In search of the perfect risotto

In anticipation of my work experience, I’ve been trying out recipes from this month’s delicious. magazine and can highly recommend every single one I’ve made. The most life-changing recipes – and I don’t use those words lightly – are definitely the risottos used making a soup-base instead of a stock-base. Back when my cooking was a little more eccentric, when adding halloumi to a soup didn’t seem like an unreasonable idea, I used to cook risottos at least twice a week, each time adding some other strange ingredient and making it taste weird. The whole experience rather scarred me, and I haven’t really touched a risotto since.

I did have the occasional amazing risotto, particularly after following Jamie’s basic risotto instructions and adding something special, like chestnut mushrooms from the farmer’s market simmered in red wine. The phrase ‘massaging the creamy starch out of the rice‘ in particular is key to a nice creamy consistency. But even having mastered the creaminess – and holding myself back from over-experimental ingredients – there’s no getting around another fundamental flaw of my risottos: the stock.

I’ve already mentioned my futile dreams of becoming a Martha Stewart-style domestic goddess, surrounded by homemade cheeses and preserves, expertly throwing together elaborate meals with ease. Probably with vegetables from the back garden. But at the moment I’m still rather far off. Although I’d love to say I throw odds and ends into a stockpot, freezing batches into ice-cube trays on one of those mythical days where I have nothing to do – it’s just not true. Bouillon powder is often an adequate substitute, but when it comes to risotto the stock is so key that I find it often ends up tasting…well, tasting like bouillon.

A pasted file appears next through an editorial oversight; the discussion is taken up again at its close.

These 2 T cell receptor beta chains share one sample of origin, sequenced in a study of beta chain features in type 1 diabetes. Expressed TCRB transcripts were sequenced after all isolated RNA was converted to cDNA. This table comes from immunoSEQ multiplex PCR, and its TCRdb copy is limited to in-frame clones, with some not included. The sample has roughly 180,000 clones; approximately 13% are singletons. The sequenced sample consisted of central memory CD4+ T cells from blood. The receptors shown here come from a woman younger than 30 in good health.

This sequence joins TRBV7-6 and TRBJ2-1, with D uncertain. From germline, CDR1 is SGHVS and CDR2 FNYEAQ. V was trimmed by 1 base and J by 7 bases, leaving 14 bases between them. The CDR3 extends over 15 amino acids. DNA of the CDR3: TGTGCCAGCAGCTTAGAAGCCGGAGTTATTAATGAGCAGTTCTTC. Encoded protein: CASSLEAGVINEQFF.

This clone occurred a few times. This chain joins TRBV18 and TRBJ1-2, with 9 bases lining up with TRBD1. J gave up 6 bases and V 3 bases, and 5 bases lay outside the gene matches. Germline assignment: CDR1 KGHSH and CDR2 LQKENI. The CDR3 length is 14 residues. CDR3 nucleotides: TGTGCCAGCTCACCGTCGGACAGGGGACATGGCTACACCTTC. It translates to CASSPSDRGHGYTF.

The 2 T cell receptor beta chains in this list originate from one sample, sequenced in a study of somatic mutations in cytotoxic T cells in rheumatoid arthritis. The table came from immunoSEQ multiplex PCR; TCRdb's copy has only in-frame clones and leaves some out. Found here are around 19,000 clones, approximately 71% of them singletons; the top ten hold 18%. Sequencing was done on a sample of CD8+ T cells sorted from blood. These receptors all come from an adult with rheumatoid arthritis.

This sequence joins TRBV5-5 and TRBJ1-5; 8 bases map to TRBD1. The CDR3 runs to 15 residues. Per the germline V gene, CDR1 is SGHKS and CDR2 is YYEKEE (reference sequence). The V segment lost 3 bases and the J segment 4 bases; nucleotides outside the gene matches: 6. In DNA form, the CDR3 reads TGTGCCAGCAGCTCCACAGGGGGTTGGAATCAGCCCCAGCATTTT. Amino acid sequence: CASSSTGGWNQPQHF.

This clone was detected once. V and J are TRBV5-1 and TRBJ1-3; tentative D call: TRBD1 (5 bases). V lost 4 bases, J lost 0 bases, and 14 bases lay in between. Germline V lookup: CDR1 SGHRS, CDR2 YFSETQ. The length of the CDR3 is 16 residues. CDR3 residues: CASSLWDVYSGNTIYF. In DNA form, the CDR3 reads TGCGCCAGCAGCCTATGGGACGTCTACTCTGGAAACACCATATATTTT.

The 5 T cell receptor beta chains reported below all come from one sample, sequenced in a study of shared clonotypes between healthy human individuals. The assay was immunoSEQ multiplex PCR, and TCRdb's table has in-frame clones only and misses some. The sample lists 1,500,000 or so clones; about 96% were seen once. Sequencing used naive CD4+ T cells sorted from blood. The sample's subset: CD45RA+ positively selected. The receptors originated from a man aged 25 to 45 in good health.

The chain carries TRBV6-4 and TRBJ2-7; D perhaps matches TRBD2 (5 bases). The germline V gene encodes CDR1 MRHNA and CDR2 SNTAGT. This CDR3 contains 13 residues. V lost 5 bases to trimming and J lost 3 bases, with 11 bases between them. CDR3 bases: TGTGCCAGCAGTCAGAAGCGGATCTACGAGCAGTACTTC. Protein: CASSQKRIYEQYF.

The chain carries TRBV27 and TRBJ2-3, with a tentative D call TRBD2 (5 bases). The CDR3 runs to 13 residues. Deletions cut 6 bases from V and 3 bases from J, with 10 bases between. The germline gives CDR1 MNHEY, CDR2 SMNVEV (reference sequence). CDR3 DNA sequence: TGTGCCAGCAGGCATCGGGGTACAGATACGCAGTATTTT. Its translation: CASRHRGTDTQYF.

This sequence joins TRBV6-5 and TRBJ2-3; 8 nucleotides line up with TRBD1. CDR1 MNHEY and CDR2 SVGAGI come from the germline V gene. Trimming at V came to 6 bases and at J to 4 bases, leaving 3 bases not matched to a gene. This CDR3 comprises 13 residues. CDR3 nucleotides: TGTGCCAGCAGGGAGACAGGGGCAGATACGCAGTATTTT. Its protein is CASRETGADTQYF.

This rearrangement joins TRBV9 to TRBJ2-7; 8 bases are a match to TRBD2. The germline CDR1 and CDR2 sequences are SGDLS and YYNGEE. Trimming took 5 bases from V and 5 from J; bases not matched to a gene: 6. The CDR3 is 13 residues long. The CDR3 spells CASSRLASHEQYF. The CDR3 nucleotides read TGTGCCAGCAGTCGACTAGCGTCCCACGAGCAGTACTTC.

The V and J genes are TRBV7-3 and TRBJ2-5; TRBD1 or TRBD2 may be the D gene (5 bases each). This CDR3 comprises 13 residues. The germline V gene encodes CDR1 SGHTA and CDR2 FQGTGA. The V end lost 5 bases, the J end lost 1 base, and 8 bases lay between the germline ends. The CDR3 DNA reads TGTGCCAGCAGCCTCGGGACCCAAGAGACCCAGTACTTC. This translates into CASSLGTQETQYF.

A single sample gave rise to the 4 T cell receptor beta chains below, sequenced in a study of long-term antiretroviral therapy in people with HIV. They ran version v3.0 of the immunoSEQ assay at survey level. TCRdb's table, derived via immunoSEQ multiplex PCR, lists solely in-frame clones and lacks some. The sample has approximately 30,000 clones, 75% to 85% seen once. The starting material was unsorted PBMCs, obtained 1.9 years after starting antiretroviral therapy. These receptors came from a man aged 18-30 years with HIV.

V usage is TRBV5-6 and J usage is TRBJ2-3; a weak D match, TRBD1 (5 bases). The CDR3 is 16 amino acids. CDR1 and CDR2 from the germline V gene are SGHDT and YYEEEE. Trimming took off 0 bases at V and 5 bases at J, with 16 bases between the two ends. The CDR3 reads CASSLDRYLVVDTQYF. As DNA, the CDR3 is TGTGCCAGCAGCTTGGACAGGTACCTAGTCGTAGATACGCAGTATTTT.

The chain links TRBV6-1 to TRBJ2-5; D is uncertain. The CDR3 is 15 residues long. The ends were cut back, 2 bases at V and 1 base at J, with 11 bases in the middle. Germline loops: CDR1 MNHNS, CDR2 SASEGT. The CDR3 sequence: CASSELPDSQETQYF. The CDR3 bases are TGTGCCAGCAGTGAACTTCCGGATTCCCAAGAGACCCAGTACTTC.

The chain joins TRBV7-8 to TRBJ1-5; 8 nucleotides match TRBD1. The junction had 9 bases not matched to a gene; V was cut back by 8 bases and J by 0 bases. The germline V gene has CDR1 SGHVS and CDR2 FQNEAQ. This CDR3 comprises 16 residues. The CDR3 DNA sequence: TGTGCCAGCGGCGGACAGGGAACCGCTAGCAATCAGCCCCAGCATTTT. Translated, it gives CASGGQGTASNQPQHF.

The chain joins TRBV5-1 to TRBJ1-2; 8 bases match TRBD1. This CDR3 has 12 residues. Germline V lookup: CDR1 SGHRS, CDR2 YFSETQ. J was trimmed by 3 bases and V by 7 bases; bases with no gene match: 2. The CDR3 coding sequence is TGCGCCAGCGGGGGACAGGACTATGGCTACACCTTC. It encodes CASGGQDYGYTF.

The finished Jerusalem artichoke risotto, drizzled with olive oil and sprinkled with fennel seeds

What these recipes in delicious. do is bypass this stage completely. Whizzing up a soup takes no time at all (obviously a blender helps), and using this in the place of stock guarantees the rice will absorb all the flavour, leaving you with an even creamier risotto in which your choice of vegetable – or meat – takes centre stage.

I just can’t get over what a good idea that is. Since making it, I have found myself drunkenly ranting about it on more than one occasion. If that’s not the mark of a good recipe, I don’t know what is.

The first I tried was the Jerusalem artichoke and fennel seed risotto. I’d never had Jerusalem artichokes before and I even had to look them up on google images while standing in the greengrocers.

Jerusalem artichoke

I don’t know quite how to describe their flavour, but vegetable-wise I’d say they’re most similar to celeriac. This risotto was absolutely perfect – one of the best things I’ve ever cooked. I didn’t feel the need to alter the recipe in any way.  I tried the butternut squash one too, which was lovely, but could probably have done with some blue cheese to balance out the sweetness of it.

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